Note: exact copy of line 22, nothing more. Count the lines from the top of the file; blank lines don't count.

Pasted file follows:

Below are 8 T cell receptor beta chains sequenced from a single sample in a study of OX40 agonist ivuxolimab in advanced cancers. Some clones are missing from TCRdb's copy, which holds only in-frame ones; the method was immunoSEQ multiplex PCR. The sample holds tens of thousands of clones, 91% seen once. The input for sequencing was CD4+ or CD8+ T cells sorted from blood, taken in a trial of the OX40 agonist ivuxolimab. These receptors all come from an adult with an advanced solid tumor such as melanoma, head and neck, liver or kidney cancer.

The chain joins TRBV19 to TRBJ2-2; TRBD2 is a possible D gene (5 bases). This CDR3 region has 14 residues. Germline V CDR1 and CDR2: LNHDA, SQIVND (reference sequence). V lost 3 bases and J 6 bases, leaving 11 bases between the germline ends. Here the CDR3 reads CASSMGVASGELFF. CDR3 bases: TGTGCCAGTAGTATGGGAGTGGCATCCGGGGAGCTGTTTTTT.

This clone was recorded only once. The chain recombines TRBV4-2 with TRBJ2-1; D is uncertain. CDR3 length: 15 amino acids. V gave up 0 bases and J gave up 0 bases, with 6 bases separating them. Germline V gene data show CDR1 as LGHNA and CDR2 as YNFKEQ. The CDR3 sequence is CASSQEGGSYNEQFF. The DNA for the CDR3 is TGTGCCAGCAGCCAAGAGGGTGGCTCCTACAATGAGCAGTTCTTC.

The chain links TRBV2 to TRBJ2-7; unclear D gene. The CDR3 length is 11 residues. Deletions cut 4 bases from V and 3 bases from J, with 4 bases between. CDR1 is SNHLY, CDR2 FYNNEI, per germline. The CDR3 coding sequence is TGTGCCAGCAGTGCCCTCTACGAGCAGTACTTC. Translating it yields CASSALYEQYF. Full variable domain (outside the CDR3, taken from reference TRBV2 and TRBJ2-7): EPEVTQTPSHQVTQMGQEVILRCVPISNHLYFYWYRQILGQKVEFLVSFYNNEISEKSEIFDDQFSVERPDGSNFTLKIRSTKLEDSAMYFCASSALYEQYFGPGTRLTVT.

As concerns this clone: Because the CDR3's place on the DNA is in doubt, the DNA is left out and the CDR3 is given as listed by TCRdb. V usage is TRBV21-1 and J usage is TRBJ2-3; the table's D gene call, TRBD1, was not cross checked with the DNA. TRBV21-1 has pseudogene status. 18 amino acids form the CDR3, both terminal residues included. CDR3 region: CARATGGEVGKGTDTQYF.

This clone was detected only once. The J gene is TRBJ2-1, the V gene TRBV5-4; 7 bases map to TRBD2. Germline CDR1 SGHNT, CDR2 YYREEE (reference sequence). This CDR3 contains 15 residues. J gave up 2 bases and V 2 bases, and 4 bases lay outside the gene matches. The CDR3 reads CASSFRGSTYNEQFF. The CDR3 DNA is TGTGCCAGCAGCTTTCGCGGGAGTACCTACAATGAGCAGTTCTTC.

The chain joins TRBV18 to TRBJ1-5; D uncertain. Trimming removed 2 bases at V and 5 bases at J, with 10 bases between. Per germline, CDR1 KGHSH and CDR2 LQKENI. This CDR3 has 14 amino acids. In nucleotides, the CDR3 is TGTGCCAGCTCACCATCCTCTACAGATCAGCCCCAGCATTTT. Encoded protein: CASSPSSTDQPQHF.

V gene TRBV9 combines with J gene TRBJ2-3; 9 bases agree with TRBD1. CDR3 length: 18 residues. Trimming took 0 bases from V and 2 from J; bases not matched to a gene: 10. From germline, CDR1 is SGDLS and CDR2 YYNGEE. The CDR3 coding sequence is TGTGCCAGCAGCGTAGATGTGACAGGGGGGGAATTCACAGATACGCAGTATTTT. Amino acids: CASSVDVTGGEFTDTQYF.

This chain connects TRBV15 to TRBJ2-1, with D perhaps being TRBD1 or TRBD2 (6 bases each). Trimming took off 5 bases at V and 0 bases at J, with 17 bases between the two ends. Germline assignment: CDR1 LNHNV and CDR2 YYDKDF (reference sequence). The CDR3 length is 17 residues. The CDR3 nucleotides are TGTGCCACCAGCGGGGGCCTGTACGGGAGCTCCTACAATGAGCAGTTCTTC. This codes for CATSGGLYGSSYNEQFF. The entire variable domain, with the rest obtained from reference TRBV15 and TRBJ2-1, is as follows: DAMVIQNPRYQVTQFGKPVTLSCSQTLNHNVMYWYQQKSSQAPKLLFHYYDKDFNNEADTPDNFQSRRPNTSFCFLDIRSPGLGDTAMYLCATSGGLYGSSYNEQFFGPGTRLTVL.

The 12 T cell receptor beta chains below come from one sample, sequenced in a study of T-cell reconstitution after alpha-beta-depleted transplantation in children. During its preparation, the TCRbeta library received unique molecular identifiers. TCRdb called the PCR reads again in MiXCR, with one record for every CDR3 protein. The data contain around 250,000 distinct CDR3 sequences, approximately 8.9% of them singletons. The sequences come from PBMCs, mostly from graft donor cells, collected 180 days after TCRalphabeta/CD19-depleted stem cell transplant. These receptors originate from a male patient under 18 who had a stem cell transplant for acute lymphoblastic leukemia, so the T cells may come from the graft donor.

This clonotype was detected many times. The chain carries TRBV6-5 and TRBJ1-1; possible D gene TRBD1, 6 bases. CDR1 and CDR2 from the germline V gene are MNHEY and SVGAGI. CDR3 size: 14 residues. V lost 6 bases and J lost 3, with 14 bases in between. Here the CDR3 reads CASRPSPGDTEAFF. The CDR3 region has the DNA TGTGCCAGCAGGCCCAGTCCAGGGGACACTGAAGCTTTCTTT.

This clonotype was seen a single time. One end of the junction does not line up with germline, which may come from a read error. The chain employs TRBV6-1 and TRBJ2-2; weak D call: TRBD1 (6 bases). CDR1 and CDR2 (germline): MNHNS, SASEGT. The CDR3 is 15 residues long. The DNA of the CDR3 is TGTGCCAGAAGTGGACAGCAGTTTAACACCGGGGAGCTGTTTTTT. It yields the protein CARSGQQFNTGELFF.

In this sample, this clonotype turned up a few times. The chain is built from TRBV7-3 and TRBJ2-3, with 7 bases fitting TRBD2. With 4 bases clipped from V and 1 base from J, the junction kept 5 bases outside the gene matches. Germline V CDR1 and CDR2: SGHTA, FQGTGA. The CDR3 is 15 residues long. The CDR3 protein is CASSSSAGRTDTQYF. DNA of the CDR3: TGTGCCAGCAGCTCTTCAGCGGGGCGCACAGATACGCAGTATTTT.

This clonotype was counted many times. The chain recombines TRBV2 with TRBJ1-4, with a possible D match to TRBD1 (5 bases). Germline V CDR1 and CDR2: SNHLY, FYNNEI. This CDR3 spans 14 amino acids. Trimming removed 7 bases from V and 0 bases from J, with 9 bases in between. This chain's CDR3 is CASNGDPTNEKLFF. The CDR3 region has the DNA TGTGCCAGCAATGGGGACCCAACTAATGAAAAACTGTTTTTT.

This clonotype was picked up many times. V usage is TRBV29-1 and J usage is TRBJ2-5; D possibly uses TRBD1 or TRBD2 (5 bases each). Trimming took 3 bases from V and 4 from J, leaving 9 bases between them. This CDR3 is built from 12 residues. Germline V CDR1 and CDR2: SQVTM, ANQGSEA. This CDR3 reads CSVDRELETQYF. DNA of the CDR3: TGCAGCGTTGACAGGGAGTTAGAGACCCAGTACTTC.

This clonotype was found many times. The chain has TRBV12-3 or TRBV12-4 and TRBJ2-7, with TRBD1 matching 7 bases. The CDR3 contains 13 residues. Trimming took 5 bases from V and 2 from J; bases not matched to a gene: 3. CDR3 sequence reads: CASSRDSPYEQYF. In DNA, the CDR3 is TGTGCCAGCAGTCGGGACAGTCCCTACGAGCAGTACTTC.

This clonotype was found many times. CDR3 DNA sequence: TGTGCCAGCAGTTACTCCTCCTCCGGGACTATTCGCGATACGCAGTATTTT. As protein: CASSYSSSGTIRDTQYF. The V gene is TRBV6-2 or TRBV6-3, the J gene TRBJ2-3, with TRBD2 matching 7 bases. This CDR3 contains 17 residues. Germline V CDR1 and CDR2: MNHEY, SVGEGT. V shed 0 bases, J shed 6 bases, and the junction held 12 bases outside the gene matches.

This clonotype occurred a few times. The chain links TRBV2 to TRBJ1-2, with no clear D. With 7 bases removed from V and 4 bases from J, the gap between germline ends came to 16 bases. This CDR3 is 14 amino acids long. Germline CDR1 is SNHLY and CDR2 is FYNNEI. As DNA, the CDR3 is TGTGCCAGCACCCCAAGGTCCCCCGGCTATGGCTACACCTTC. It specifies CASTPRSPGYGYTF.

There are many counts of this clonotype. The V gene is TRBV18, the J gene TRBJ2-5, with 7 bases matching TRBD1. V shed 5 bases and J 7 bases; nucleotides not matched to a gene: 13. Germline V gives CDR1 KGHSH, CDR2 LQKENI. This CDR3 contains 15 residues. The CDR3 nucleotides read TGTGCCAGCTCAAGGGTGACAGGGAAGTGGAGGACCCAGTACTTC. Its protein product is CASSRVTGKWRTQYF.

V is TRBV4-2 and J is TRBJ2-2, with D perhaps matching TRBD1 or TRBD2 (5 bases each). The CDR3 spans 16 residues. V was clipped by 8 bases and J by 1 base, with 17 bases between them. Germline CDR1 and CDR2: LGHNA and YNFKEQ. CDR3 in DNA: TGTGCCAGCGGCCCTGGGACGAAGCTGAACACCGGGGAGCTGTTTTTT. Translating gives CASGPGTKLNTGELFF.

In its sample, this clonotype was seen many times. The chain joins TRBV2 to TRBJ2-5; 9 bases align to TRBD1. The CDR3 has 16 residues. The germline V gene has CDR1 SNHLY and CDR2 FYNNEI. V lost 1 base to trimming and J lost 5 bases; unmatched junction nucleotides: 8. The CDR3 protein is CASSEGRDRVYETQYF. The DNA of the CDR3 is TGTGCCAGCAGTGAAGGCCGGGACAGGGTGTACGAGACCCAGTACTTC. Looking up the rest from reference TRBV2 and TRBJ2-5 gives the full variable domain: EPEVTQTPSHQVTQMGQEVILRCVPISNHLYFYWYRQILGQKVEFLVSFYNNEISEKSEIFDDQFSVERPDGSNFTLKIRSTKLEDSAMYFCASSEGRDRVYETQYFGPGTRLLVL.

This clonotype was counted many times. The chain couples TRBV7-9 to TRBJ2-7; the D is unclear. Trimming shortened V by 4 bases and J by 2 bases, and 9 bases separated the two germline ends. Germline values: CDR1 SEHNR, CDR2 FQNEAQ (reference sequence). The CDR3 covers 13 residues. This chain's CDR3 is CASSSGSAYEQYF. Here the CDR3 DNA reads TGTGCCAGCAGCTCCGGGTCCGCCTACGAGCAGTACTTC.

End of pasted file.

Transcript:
This clonotype was counted many times. The chain couples TRBV7-9 to TRBJ2-7; the D is unclear. Trimming shortened V by 4 bases and J by 2 bases, and 9 bases separated the two germline ends. Germline values: CDR1 SEHNR, CDR2 FQNEAQ (reference sequence). The CDR3 covers 13 residues. This chain's CDR3 is CASSSGSAYEQYF. Here the CDR3 DNA reads TGTGCCAGCAGCTCCGGGTCCGCCTACGAGCAGTACTTC.